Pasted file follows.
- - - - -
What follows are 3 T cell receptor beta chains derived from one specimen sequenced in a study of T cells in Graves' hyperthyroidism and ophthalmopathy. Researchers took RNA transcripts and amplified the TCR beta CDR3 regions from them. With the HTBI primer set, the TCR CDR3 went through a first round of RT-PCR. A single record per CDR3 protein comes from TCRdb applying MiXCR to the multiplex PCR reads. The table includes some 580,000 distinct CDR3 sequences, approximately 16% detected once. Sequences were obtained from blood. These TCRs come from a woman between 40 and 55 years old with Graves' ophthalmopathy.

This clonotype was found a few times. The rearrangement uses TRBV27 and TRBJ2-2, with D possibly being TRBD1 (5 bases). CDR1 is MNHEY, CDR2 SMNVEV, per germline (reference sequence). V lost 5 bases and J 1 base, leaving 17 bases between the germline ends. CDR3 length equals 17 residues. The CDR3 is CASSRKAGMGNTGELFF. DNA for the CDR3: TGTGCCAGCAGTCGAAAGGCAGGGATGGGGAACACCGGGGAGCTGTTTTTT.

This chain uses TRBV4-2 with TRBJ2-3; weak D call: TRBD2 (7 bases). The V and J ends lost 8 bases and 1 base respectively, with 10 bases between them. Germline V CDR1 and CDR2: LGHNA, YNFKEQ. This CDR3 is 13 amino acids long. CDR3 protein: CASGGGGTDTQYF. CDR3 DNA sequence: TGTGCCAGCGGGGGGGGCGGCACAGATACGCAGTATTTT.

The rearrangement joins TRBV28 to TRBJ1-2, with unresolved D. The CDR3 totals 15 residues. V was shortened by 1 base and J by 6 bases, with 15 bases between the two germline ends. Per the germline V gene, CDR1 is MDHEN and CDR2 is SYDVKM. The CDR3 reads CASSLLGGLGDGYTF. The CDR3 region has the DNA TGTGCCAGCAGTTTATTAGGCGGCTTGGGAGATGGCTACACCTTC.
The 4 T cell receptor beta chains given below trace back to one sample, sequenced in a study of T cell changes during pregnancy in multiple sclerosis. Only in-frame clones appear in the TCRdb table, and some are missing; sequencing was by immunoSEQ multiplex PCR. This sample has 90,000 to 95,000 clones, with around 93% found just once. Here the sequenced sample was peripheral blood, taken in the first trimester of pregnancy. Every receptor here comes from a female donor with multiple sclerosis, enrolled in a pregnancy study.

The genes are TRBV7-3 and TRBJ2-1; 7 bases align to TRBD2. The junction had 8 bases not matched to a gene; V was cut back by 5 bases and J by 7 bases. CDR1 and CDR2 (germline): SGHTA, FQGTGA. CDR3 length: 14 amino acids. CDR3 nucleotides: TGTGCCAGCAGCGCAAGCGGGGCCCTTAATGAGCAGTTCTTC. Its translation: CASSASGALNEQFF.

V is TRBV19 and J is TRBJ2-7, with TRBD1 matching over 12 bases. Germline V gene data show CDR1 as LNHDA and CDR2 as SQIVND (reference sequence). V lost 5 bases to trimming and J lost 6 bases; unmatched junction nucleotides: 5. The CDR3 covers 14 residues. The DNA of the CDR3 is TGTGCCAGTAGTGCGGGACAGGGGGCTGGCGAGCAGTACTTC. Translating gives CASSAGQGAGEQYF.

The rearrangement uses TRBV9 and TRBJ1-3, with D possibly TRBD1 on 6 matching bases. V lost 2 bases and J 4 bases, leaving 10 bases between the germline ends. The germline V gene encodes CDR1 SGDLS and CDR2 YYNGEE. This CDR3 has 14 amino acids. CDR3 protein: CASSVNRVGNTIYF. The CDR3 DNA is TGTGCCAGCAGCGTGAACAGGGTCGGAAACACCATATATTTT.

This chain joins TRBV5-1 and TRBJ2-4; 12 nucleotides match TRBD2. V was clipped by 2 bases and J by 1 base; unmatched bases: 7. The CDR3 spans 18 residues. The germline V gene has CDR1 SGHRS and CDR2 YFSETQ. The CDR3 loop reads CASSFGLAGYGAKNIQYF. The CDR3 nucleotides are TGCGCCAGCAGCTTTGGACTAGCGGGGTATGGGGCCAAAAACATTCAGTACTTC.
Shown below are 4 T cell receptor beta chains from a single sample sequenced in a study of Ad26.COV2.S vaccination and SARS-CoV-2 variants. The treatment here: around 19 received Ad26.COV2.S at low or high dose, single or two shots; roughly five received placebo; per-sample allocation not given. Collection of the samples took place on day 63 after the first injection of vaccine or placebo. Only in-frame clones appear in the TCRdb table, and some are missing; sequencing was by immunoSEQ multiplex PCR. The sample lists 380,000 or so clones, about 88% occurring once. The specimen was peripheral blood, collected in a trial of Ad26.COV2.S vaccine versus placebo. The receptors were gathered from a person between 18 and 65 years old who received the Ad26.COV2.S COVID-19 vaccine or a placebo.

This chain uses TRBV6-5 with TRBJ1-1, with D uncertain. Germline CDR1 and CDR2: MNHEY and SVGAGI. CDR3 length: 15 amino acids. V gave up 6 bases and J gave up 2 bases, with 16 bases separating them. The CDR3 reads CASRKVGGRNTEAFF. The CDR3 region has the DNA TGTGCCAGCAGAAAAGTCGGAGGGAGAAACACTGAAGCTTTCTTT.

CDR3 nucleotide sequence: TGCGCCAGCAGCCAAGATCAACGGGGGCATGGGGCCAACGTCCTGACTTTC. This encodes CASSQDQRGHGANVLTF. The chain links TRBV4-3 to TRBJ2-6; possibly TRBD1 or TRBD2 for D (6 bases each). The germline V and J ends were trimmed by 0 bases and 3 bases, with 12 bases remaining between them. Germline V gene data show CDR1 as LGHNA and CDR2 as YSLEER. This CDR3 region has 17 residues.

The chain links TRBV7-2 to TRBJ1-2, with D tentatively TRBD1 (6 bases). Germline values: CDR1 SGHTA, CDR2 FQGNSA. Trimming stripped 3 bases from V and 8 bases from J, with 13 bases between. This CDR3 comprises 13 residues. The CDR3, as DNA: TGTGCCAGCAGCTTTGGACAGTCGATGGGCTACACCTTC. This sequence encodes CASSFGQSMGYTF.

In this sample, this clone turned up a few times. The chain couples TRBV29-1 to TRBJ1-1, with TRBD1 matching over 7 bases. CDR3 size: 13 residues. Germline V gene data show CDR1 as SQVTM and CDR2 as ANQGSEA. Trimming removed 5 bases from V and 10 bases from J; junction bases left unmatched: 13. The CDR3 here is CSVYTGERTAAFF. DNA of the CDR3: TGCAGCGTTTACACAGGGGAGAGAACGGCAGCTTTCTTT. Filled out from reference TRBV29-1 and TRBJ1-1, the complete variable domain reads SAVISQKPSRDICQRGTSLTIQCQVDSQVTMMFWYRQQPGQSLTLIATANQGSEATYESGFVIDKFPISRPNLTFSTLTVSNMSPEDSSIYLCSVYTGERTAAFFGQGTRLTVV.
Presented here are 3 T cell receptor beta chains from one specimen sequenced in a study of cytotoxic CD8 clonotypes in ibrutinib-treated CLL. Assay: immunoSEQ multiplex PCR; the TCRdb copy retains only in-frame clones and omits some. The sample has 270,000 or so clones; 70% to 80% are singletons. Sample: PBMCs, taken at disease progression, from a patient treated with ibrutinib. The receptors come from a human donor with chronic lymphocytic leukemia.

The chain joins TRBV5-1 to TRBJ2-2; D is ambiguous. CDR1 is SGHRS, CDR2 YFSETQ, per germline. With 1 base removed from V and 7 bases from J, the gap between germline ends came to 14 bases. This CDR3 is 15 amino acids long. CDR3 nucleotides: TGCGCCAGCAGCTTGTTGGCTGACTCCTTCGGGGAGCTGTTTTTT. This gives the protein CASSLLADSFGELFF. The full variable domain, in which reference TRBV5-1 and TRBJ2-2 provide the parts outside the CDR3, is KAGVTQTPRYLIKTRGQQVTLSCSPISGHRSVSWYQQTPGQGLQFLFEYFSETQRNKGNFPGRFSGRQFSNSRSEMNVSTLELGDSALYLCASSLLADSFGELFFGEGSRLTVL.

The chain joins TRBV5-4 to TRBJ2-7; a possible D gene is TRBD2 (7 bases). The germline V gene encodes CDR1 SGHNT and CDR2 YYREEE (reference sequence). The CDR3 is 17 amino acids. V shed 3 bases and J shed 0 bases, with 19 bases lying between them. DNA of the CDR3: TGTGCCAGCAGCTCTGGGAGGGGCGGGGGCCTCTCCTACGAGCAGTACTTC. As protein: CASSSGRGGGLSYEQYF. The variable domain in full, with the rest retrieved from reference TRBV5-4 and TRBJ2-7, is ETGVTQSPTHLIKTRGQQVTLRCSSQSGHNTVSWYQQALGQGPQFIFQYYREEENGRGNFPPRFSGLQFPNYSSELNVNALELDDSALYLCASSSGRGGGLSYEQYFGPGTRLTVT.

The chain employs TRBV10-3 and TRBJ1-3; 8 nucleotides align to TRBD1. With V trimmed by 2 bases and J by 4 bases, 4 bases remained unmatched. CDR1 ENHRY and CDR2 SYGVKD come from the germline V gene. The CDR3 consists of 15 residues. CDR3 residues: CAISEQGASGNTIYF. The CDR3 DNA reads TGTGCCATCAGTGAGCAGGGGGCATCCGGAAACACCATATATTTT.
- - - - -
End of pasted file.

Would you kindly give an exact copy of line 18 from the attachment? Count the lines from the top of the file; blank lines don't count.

The chain employs TRBV10-3 and TRBJ1-3; 8 nucleotides align to TRBD1. With V trimmed by 2 bases and J by 4 bases, 4 bases remained unmatched. CDR1 ENHRY and CDR2 SYGVKD come from the germline V gene. The CDR3 consists of 15 residues. CDR3 residues: CAISEQGASGNTIYF. The CDR3 DNA reads TGTGCCATCAGTGAGCAGGGGGCATCCGGAAACACCATATATTTT.